Heyer: Fight MTA booth closings on Monday

The Brooklyn Paper
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City Council candidate John Heyer has found an issue that he hopes to ride all the way to office.

On Monday, Heyer will rally at the Carroll Street F- and G-train stop to demand that the Metropolitan Transporation Authority repudiate its plan to close dozens of manned token booths citywide.

The 24-hour booth at the President Street end of the station is supposed to close on Sept. 20, part of a plan by the cash-strapped transit agency to save $52 million per year.

“It’s people not machines — that make our subway stations and platforms safe,” said Heyer, who is facing four Democratic rivals in the Sept. 15 primary for the 39th District, which covers the prime F train territory from Kensington to Cobble Hill.

“The MTA can’t manage their [sic] own money, and now they want to penalize the riders,” said Heyer, announcing a 7 am rally at the station on Monday. “Let’s tell the MTA we won’t stand for it. It’s not too late.”

A spokeswoman for New York City Transit disagreed, saying the implementation of the service reductions at 200 stations will begin on schedule and be phased in slowly.

Updated 5:14 pm, July 9, 2018
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Reasonable discourse

paco from cobble hill says:
nice that he's advocating to keep the employees in the booths but its meaningless without any suggestion of how to bridge the gap in funding that's the root cause of the closures. perhaps if he supported bridge tolls and the original ravitch plan had passed we wouldn't be in such a deep transportation mess.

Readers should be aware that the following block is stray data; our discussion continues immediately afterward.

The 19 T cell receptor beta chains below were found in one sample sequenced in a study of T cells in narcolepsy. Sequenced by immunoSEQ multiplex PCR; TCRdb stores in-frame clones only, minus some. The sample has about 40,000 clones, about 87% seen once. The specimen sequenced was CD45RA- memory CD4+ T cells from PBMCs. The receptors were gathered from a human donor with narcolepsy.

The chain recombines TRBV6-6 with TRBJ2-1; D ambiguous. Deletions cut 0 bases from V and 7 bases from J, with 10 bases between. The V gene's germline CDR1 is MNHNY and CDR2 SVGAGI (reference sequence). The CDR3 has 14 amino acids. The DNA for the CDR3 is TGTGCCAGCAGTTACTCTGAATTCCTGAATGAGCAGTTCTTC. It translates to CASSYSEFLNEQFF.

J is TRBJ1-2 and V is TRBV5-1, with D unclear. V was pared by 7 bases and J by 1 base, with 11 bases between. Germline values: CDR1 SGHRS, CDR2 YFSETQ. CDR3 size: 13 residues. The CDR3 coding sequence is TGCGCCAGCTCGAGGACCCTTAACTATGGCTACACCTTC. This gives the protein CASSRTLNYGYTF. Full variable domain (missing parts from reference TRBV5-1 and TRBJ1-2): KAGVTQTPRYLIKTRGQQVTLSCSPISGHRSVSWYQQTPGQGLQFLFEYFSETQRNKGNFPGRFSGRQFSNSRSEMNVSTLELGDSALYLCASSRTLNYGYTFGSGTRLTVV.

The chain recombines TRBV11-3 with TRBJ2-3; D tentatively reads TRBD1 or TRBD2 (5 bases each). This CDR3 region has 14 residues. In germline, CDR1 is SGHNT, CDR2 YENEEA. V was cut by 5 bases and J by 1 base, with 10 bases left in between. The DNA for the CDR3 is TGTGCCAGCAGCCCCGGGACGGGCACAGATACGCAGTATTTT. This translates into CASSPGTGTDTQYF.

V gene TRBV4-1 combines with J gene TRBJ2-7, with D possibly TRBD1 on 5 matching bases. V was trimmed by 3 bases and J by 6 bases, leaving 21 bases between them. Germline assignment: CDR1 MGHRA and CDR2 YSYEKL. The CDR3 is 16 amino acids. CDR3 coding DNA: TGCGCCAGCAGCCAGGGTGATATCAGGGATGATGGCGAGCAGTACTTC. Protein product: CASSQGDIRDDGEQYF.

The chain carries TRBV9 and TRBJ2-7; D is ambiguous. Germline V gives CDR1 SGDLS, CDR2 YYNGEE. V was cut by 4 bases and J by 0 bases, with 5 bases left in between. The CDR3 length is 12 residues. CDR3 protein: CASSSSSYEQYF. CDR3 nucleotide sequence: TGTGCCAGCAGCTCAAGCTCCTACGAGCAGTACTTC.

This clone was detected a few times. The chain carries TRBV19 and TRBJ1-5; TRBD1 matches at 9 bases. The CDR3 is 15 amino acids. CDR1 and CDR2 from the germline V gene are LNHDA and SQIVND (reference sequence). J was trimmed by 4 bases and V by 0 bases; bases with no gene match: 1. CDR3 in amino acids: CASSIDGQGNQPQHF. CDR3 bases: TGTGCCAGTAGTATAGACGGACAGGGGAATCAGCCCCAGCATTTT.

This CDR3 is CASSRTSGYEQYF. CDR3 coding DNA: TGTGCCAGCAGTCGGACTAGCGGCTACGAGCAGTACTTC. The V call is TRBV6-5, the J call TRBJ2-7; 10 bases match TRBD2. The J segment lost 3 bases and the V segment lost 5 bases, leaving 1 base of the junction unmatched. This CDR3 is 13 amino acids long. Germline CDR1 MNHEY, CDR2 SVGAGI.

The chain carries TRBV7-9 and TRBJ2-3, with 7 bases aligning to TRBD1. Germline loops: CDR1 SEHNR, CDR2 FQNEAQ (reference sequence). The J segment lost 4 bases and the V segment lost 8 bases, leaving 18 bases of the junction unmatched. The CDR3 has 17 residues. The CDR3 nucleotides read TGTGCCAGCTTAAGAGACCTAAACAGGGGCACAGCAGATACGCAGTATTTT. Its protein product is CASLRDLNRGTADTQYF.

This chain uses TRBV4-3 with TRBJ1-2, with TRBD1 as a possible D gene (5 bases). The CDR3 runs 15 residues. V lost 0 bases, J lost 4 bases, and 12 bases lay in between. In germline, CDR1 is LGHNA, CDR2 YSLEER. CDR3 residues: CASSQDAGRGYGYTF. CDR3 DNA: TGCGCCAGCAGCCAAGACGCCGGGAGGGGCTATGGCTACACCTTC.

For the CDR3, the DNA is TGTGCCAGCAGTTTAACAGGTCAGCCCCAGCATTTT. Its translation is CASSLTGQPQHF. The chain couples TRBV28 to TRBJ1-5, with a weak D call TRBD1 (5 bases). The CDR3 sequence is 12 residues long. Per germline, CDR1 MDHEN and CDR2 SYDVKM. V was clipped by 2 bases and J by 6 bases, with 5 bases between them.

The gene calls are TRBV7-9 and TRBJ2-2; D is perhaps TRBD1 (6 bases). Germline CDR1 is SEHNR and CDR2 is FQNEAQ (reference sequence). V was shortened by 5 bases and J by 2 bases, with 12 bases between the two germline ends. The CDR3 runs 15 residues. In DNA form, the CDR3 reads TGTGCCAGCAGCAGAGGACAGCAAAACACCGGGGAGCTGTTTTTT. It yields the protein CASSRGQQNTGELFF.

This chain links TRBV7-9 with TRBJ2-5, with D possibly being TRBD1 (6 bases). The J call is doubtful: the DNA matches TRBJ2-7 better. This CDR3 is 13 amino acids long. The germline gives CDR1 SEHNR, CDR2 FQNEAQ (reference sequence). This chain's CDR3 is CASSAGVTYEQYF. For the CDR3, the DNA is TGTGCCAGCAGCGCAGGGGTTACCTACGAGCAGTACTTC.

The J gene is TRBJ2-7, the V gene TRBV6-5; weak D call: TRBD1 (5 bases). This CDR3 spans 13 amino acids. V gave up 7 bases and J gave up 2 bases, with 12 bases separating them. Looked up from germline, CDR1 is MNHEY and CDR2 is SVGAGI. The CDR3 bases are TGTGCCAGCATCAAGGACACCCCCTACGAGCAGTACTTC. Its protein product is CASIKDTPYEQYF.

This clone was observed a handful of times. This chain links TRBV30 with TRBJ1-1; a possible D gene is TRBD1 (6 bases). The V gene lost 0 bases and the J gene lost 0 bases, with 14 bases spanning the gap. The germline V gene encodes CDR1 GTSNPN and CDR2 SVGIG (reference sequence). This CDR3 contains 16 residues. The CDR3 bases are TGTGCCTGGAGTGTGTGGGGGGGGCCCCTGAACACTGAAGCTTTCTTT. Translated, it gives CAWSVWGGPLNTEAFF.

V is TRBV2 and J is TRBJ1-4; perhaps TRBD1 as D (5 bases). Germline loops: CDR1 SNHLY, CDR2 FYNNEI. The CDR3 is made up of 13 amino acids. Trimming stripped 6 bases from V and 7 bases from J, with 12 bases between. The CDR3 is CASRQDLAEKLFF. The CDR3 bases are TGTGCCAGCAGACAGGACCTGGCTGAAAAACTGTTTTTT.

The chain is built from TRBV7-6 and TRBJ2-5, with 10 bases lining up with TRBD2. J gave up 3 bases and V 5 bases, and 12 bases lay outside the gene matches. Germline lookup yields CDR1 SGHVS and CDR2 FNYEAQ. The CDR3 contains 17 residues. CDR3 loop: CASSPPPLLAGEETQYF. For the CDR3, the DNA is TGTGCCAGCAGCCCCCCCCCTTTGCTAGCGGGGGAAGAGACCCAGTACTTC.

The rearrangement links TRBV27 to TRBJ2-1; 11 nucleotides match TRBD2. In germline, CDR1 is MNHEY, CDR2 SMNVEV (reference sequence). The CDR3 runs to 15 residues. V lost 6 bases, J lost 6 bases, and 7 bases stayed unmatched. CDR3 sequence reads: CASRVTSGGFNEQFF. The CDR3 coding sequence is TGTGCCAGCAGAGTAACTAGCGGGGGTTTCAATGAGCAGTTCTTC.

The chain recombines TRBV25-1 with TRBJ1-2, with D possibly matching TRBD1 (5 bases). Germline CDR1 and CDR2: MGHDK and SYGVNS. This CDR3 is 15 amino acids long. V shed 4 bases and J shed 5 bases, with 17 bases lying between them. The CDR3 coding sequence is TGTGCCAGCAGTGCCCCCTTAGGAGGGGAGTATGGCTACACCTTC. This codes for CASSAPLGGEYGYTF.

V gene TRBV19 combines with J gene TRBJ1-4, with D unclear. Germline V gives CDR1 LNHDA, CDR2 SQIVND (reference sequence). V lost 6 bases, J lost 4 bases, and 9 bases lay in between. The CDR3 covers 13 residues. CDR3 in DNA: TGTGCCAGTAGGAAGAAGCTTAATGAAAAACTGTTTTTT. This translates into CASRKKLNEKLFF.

Aug. 14, 2009, 10:54 pm
Fourth Estate from DUMBO says:
paco, how long have you live in the city? You have to keep people in the booths, regardless of what the economic situation is. Manned booths prevent crime.

You could toll all the bridges you want, the MTA will still be greedy. Perhaps they should abandon the 2nd ave subway as they have for decades before. Perhaps they should sell land at market value rather than below it. You close the budget gap by restricting how the MTA spends, not by forcing the public to pay more.

Metro cards were supposed to save money, did they?

The MTA is a cash black hole. THAT is the 'root cause' of the MTA's budget problem.
Aug. 14, 2009, 11:49 pm
John smooth from Park slope says:
We need security people to enforce the fare and make sure rules are followed an assist in an emergency. None of these tasks are the tooken booth clerks job. Most just sit there as people walk in or out of emergency gates . All station agents should be phased out in favor of new security code enforcers. Outdated job tittles such as station agents and conductors cost the mta over $900 million a year and are obsolete. A new integrated approach could be deployed at half the cost and provide a human in each station and on trains that could enforce mta rules and issue tickets to fare beaters, door holdersand litterers.
Aug. 15, 2009, 12:16 am
John smooth from Park slope says:
It amazes me how misinformed many people are about the REAL problems at the mta. No new toll or fare hike will ever get the mta out of its finacial mess as long as the politicians allow the unions campaign dollars dictate mta operational decisions. Any new revenue gets chaneled into raises and outdated union rules and job titles that drive up costs in the tune of over a billion$ a year. In fact a good portion of the bailout money just got awarded by a sham arbitator in raises. the arbitator stated the mta ability to raise fares and taxes as a reason to sward an 11% raise. The arbitrator also voted in the unions favor on all cost saving issues
Aug. 15, 2009, 12:59 am
John smooth from Park slope says: